Looking for a mountain vacation to clear the mind and restore the soul? Here are some unique villages and lodges you’ve probably never thought about.
1 | Kasbah Du Toubkal, High Atlas Mountains, Morocco
Located on the edge of Toubkal National Park, this award-winning mountain hideaway was handmade by local Berger villagers and artisans, and it remains a celebration of local culture and hospitality.
After trekking through the Atlas Mountains with a local tour guide, dine on authentic Moroccan food before spending the evening sipping tea on a rooftop terrace, gazing at panoramic mountain views and listening to the call to prayer echo through the valley.
2 | Churin, Peruvian Andes, Peru
This tiny and relatively unknown town sits quietly at the foothills of the Andes. While the town itself is slightly understated, Churin’s real draw is its surprising array of hot springs, waterfalls and natural fountains.
With a range of outdoor and indoor options, you can spend hours whiling the day away soaking in the medicinal properties of these natural springs. Better still, drop in while trekking the Huayhuash Circuit – said to be one of the most spectacular treks in the world, passing by a range of turquoise lakes with views from high altitudes.
3 | Blackheath, Great Dividing Range, Australia
While Australia isn’t exactly known for its mountains, the country still boasts an expansive mountain range stretching more than 2,200 miles across three states as the third-longest land range in the world. Sandwiched between two states is Blue Mountain National Park and the little town of Blackheath.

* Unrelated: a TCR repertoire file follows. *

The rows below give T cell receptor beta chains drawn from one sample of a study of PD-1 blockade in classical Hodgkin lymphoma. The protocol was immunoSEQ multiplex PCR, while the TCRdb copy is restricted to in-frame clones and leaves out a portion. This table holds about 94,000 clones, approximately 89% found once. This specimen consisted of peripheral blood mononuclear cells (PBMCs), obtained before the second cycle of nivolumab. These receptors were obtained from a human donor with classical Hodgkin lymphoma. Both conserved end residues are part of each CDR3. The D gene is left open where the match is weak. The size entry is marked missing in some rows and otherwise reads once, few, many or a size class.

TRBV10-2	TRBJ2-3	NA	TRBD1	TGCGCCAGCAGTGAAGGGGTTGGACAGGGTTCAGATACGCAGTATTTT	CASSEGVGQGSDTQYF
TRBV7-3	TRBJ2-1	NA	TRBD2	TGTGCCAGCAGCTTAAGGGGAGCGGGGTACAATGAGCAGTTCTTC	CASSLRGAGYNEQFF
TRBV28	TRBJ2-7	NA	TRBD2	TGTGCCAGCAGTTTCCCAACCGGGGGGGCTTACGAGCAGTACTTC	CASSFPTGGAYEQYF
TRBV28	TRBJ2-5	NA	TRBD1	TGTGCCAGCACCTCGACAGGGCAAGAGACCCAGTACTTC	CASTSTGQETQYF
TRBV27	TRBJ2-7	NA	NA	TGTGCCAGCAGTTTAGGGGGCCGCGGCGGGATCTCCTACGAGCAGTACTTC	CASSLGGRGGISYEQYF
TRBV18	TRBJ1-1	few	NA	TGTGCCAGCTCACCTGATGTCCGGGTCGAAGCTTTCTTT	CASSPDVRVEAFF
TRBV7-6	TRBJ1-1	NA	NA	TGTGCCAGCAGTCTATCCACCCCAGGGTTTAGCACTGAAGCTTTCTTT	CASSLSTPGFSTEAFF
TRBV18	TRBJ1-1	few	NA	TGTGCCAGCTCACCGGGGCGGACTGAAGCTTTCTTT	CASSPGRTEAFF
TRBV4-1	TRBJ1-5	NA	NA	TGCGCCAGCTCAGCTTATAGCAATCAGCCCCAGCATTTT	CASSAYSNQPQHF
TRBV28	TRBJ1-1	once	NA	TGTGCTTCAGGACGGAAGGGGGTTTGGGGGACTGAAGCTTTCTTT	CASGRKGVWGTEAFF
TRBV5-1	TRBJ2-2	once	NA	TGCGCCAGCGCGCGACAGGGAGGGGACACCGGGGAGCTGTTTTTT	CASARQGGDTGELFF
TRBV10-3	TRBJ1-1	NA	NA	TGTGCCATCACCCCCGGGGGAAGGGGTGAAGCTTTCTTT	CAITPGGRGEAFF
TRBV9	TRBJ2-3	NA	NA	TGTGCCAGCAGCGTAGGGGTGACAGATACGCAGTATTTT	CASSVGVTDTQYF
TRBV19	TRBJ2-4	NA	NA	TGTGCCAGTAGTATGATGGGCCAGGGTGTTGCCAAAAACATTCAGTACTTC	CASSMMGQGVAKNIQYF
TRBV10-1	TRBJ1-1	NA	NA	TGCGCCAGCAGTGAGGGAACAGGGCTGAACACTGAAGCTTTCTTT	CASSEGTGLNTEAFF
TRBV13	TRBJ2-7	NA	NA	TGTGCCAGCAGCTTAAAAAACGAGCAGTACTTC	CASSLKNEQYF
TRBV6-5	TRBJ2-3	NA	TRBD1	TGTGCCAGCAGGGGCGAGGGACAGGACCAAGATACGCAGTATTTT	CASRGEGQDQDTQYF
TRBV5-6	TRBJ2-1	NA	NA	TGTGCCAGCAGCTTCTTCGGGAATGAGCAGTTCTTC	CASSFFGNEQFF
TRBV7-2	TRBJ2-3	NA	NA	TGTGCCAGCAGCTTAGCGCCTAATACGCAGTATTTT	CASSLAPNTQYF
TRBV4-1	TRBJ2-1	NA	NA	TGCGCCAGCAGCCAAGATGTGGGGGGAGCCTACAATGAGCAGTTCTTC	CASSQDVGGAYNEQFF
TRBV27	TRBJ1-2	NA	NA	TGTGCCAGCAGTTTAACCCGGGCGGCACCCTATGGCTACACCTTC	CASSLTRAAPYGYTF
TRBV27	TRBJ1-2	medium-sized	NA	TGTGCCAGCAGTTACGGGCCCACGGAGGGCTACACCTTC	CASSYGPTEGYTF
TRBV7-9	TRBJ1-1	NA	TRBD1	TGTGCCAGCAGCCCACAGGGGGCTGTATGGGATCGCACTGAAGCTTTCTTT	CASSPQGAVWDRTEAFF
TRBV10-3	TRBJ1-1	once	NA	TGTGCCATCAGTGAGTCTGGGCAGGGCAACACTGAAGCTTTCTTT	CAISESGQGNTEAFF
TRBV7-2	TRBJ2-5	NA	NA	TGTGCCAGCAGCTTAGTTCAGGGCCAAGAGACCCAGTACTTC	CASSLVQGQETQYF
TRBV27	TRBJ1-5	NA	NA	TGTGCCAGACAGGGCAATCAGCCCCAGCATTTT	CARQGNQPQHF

Sightseers will usually venture to the Blue Mountains with touristy Katoomba as the penultimate destination, but traveling 10 minutes further to Blackheath reveals pine tree-lined streets, artisan galleries and cafes and breathtaking views of the national park from Govetts Leap. With a range of high-end B&Bs, hotels and cottages, Blackheath is the perfect spot to escape the crowds and unwind.
4 | Mount Huangshan, Huangshan Mountains, China
Known in English as ‘Yellow Mountain, ’ Huangshan is a range of jagged granite mountains with uniquely twisted pine trees and a summit that ascends through the clouds. While Mount Haungshan is possibly the most popular tourist attraction in China, don’t let that deter you – the UNESCO World Heritage site is so spectacular, it’s the subject of various traditional Chinese poems and paintings.
Spend the day riding cable cars or doing one of the many hikes offered in the area before heading back to your hotel on the mountain where you can wake up each morning and gaze at a sea of clouds.
5 | Brasov, Carpathian Mountains, Romania
The medieval city of Brasov (pronounced ‘Brashov’) lies in the heart of Transylvania surrounded by the Romanian Carpathian Mountains. While the city itself is a bit of a tourist hot spot due to its historical synonymy with Dracula, its mountain location means respite from the crowds is never far away.
In fact, with a slue of gothic-style black churches, cobbled streets and baroque steeples to marvel at, you’ll hardly notice anyone at all – Brasov looks just like something out of a fairytale. The city is also a launch pad for a range of hikes offering the chance to see wildlife, ancient ruins and birds-eye views of the medieval city.